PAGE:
One of the best short stories ever told is that of the Good Samaritan. It has many layers, but for me, it’s about a chance meeting that produces a profoundly moving moment of human connection.
Beautifully concise, dramatic and even shocking (to its original audience) it is, of course, the tale of a man who is mugged, beaten up and left ‘half dead’. Passers-by from his own society ignore him, but he’s spotted by another – an outsider – who scoops him up and selflessly cares for him.
Such stories – about lives connecting, lives colliding – excite me the most. There’s another in a book called 20 Grand: Great American Short Stories, which my father gave me when I was 15. In the front he wrote: ‘Try William Saroyan for a start.’
Saroyan’s story in this collection, Romance, is about two encounters: between a dreamy young man and a railway porter, and between the dreamy young man and a young woman. Not much happens. But it’s infused with a fragile optimism and heavy with a sense of human potential.
I treasure this book, now falling apart and propped up in my bookcase by later prized acquisitions, such as The Oxford Book of English Short Stories.
Short fiction is ideal for portraying transformative, revelatory moments in human life. Often these come when people are brought together by chance or a shared experience. Within its tight focus, a short story can concentrate on those small episodes in peoples’ lives in which, through their dealings with others, they show who they really are – or who they will be from now on.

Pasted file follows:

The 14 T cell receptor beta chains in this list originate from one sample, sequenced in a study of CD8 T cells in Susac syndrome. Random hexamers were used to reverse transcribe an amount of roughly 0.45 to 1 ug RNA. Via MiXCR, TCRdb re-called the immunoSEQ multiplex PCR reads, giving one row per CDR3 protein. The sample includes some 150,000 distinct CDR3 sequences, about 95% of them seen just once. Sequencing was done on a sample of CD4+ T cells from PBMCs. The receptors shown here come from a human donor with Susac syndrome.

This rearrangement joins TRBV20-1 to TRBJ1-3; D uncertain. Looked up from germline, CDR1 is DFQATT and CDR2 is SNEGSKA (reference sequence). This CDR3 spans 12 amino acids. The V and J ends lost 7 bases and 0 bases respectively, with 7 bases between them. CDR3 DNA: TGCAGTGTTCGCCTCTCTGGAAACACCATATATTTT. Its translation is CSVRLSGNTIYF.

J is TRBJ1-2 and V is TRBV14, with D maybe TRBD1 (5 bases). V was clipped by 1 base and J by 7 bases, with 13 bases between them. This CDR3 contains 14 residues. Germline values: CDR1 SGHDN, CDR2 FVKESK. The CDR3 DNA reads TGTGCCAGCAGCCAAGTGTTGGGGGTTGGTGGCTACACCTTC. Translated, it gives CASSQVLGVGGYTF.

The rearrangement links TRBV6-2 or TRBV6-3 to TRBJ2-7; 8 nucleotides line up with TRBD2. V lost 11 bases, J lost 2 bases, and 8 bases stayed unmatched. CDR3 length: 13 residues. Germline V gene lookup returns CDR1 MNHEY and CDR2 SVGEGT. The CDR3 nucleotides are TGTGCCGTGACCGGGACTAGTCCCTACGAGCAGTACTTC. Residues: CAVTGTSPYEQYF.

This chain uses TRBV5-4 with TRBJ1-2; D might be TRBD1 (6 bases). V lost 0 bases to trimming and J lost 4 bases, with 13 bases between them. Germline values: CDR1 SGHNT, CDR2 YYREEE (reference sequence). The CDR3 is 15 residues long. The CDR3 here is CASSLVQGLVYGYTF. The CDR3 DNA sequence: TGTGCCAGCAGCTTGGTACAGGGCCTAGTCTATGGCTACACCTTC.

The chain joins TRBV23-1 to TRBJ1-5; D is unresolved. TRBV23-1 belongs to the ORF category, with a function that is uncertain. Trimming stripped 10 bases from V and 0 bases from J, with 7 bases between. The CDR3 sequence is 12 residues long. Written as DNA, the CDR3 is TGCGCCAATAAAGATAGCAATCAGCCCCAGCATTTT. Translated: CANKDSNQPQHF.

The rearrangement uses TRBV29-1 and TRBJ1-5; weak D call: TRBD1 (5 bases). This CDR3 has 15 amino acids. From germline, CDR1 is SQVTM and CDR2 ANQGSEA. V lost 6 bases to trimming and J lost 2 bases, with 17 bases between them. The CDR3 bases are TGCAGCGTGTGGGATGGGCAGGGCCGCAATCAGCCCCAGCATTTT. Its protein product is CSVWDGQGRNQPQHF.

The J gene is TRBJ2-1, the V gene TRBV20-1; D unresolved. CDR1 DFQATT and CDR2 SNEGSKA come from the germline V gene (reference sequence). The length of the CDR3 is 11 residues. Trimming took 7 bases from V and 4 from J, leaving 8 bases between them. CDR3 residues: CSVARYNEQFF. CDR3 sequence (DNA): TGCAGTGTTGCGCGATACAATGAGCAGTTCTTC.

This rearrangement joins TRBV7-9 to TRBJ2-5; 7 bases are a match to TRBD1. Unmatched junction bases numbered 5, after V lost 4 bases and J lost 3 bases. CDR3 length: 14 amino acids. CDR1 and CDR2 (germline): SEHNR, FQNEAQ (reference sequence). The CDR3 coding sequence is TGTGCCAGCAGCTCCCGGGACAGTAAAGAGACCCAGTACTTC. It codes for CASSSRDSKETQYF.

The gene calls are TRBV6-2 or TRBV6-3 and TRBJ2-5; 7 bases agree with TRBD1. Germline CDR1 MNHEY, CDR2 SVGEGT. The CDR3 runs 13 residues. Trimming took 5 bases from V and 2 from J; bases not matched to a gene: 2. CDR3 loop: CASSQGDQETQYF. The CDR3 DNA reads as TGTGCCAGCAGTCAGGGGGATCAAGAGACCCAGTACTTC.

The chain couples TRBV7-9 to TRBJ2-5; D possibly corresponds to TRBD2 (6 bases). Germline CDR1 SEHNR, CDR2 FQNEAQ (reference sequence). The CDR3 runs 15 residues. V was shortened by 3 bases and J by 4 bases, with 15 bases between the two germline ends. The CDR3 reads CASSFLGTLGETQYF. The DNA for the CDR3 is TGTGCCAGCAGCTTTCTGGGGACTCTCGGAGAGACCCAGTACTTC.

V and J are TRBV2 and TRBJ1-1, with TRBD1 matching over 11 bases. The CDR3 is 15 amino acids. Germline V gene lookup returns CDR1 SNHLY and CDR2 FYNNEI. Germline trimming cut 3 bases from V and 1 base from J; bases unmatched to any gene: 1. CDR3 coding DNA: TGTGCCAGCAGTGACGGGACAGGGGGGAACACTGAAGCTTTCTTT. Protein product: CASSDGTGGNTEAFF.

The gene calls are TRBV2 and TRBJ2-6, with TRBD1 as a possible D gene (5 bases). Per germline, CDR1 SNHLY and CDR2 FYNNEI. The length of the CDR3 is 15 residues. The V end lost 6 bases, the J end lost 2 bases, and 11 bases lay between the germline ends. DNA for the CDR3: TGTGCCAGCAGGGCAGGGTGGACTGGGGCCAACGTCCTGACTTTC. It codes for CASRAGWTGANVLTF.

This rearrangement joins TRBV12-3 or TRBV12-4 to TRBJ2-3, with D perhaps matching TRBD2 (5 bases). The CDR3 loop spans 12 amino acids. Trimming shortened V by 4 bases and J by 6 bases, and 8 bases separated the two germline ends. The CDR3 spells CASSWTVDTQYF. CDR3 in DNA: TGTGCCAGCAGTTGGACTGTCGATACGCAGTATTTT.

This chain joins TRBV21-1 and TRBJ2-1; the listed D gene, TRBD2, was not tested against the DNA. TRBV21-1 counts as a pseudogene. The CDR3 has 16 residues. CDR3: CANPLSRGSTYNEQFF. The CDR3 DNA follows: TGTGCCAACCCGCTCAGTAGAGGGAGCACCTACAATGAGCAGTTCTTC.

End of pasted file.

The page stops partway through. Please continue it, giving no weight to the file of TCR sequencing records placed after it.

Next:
When I started at Hertford College I was 23, a journalist, and the first person in my family to go to university. Through immense good fortune, I had the opportunity to read all the great works I wanted to read, without the mundanities of everyday life crowding in. This gave me a reservoir of reading to draw upon – a deep well of memory, full of all those rich texts I’d had the privilege of studying.
Back in the outside world, there was little time to write for myself. But urged on by my dad, I did attempt the odd short story.
A chance connection with a small independent publisher (with roots across the way in Brasenose, I confess) led to a commission to add to my meagre stock of stories. The brief was: keep writing until you have a book’s worth. And thanks to the pandemic, and an absence of distractions, that’s what I managed to do.
Some of the stories are dark, others funny. A few are probably a bit odd. But life is odd. If people enjoy reading them, I’ll be more than satisfied. But my hope is that the best of them show some human truth in moments of connection.
They would not have happened without Hertford.
My dad Brian, by the way, beat me to it. Aged 83, he published a short story collection of his own, a few weeks before I did.